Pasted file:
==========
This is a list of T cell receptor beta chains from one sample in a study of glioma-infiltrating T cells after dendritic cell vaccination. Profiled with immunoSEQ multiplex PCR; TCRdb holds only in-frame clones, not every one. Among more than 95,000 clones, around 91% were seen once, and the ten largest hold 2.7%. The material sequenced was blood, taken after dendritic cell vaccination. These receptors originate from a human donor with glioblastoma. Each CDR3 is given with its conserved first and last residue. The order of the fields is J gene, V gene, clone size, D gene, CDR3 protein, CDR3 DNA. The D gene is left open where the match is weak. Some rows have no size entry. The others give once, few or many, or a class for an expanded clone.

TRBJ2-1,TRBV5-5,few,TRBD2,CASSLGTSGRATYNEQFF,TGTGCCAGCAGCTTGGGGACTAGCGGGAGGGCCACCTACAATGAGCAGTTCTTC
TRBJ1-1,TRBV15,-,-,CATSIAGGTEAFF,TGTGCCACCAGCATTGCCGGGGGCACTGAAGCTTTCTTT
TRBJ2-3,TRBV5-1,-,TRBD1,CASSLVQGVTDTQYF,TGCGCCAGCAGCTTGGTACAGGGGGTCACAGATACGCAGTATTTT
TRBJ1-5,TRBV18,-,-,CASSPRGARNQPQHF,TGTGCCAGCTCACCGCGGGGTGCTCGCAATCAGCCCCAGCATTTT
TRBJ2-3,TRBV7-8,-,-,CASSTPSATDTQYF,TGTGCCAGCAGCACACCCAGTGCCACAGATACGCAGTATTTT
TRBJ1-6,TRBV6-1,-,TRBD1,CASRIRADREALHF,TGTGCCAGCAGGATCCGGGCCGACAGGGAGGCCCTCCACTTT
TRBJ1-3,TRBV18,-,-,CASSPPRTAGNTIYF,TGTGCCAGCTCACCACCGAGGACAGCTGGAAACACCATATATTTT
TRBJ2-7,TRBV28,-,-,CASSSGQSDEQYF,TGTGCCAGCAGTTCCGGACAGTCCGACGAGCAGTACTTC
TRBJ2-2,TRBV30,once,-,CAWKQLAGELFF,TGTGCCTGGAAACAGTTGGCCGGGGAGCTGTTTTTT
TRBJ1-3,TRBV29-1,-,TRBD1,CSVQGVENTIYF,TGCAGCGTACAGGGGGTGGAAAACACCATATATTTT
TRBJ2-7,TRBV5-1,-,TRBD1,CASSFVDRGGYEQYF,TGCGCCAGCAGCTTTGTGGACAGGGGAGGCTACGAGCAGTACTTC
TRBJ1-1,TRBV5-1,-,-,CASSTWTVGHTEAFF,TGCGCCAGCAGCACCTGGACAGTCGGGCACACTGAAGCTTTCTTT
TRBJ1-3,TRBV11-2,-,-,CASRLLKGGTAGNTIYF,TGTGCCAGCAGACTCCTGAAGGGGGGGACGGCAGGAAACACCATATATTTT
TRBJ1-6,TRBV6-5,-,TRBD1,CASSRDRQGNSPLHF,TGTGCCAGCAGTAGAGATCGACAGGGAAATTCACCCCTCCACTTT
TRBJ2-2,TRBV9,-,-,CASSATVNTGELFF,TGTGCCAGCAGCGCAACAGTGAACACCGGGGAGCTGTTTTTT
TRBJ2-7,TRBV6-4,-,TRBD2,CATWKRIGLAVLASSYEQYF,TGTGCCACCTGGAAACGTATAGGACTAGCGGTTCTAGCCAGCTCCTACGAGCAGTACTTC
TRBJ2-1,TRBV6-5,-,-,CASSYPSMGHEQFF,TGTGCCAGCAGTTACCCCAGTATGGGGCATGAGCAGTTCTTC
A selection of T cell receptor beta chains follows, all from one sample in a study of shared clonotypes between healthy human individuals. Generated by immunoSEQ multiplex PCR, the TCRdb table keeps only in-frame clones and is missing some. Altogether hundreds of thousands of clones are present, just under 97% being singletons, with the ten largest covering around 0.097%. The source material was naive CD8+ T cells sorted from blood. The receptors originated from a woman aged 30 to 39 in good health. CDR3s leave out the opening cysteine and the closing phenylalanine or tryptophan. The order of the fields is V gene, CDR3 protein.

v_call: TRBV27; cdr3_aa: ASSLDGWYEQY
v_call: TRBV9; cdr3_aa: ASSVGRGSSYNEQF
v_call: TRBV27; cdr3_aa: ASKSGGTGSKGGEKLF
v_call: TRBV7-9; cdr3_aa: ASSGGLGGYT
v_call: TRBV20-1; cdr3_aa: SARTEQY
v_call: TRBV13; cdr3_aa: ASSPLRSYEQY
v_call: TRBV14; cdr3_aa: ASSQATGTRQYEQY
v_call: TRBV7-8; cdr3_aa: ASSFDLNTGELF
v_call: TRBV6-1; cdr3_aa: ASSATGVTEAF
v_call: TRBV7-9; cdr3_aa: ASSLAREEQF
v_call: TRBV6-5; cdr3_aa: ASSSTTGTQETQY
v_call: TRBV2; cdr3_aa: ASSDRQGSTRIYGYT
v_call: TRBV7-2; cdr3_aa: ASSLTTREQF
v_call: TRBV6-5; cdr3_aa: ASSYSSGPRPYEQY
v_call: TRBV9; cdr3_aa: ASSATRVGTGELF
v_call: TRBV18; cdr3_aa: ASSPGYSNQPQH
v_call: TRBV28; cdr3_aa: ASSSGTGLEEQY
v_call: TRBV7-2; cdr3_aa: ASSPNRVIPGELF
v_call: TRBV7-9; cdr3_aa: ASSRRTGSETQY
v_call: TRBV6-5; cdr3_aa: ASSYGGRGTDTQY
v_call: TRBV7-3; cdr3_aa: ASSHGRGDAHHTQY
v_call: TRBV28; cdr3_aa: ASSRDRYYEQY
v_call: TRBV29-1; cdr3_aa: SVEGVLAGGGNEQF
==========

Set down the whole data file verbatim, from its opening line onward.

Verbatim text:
This is a list of T cell receptor beta chains from one sample in a study of glioma-infiltrating T cells after dendritic cell vaccination. Profiled with immunoSEQ multiplex PCR; TCRdb holds only in-frame clones, not every one. Among more than 95,000 clones, around 91% were seen once, and the ten largest hold 2.7%. The material sequenced was blood, taken after dendritic cell vaccination. These receptors originate from a human donor with glioblastoma. Each CDR3 is given with its conserved first and last residue. The order of the fields is J gene, V gene, clone size, D gene, CDR3 protein, CDR3 DNA. The D gene is left open where the match is weak. Some rows have no size entry. The others give once, few or many, or a class for an expanded clone.

TRBJ2-1,TRBV5-5,few,TRBD2,CASSLGTSGRATYNEQFF,TGTGCCAGCAGCTTGGGGACTAGCGGGAGGGCCACCTACAATGAGCAGTTCTTC
TRBJ1-1,TRBV15,-,-,CATSIAGGTEAFF,TGTGCCACCAGCATTGCCGGGGGCACTGAAGCTTTCTTT
TRBJ2-3,TRBV5-1,-,TRBD1,CASSLVQGVTDTQYF,TGCGCCAGCAGCTTGGTACAGGGGGTCACAGATACGCAGTATTTT
TRBJ1-5,TRBV18,-,-,CASSPRGARNQPQHF,TGTGCCAGCTCACCGCGGGGTGCTCGCAATCAGCCCCAGCATTTT
TRBJ2-3,TRBV7-8,-,-,CASSTPSATDTQYF,TGTGCCAGCAGCACACCCAGTGCCACAGATACGCAGTATTTT
TRBJ1-6,TRBV6-1,-,TRBD1,CASRIRADREALHF,TGTGCCAGCAGGATCCGGGCCGACAGGGAGGCCCTCCACTTT
TRBJ1-3,TRBV18,-,-,CASSPPRTAGNTIYF,TGTGCCAGCTCACCACCGAGGACAGCTGGAAACACCATATATTTT
TRBJ2-7,TRBV28,-,-,CASSSGQSDEQYF,TGTGCCAGCAGTTCCGGACAGTCCGACGAGCAGTACTTC
TRBJ2-2,TRBV30,once,-,CAWKQLAGELFF,TGTGCCTGGAAACAGTTGGCCGGGGAGCTGTTTTTT
TRBJ1-3,TRBV29-1,-,TRBD1,CSVQGVENTIYF,TGCAGCGTACAGGGGGTGGAAAACACCATATATTTT
TRBJ2-7,TRBV5-1,-,TRBD1,CASSFVDRGGYEQYF,TGCGCCAGCAGCTTTGTGGACAGGGGAGGCTACGAGCAGTACTTC
TRBJ1-1,TRBV5-1,-,-,CASSTWTVGHTEAFF,TGCGCCAGCAGCACCTGGACAGTCGGGCACACTGAAGCTTTCTTT
TRBJ1-3,TRBV11-2,-,-,CASRLLKGGTAGNTIYF,TGTGCCAGCAGACTCCTGAAGGGGGGGACGGCAGGAAACACCATATATTTT
TRBJ1-6,TRBV6-5,-,TRBD1,CASSRDRQGNSPLHF,TGTGCCAGCAGTAGAGATCGACAGGGAAATTCACCCCTCCACTTT
TRBJ2-2,TRBV9,-,-,CASSATVNTGELFF,TGTGCCAGCAGCGCAACAGTGAACACCGGGGAGCTGTTTTTT
TRBJ2-7,TRBV6-4,-,TRBD2,CATWKRIGLAVLASSYEQYF,TGTGCCACCTGGAAACGTATAGGACTAGCGGTTCTAGCCAGCTCCTACGAGCAGTACTTC
TRBJ2-1,TRBV6-5,-,-,CASSYPSMGHEQFF,TGTGCCAGCAGTTACCCCAGTATGGGGCATGAGCAGTTCTTC
A selection of T cell receptor beta chains follows, all from one sample in a study of shared clonotypes between healthy human individuals. Generated by immunoSEQ multiplex PCR, the TCRdb table keeps only in-frame clones and is missing some. Altogether hundreds of thousands of clones are present, just under 97% being singletons, with the ten largest covering around 0.097%. The source material was naive CD8+ T cells sorted from blood. The receptors originated from a woman aged 30 to 39 in good health. CDR3s leave out the opening cysteine and the closing phenylalanine or tryptophan. The order of the fields is V gene, CDR3 protein.

v_call: TRBV27; cdr3_aa: ASSLDGWYEQY
v_call: TRBV9; cdr3_aa: ASSVGRGSSYNEQF
v_call: TRBV27; cdr3_aa: ASKSGGTGSKGGEKLF
v_call: TRBV7-9; cdr3_aa: ASSGGLGGYT
v_call: TRBV20-1; cdr3_aa: SARTEQY
v_call: TRBV13; cdr3_aa: ASSPLRSYEQY
v_call: TRBV14; cdr3_aa: ASSQATGTRQYEQY
v_call: TRBV7-8; cdr3_aa: ASSFDLNTGELF
v_call: TRBV6-1; cdr3_aa: ASSATGVTEAF
v_call: TRBV7-9; cdr3_aa: ASSLAREEQF
v_call: TRBV6-5; cdr3_aa: ASSSTTGTQETQY
v_call: TRBV2; cdr3_aa: ASSDRQGSTRIYGYT
v_call: TRBV7-2; cdr3_aa: ASSLTTREQF
v_call: TRBV6-5; cdr3_aa: ASSYSSGPRPYEQY
v_call: TRBV9; cdr3_aa: ASSATRVGTGELF
v_call: TRBV18; cdr3_aa: ASSPGYSNQPQH
v_call: TRBV28; cdr3_aa: ASSSGTGLEEQY
v_call: TRBV7-2; cdr3_aa: ASSPNRVIPGELF
v_call: TRBV7-9; cdr3_aa: ASSRRTGSETQY
v_call: TRBV6-5; cdr3_aa: ASSYGGRGTDTQY
v_call: TRBV7-3; cdr3_aa: ASSHGRGDAHHTQY
v_call: TRBV28; cdr3_aa: ASSRDRYYEQY
v_call: TRBV29-1; cdr3_aa: SVEGVLAGGGNEQF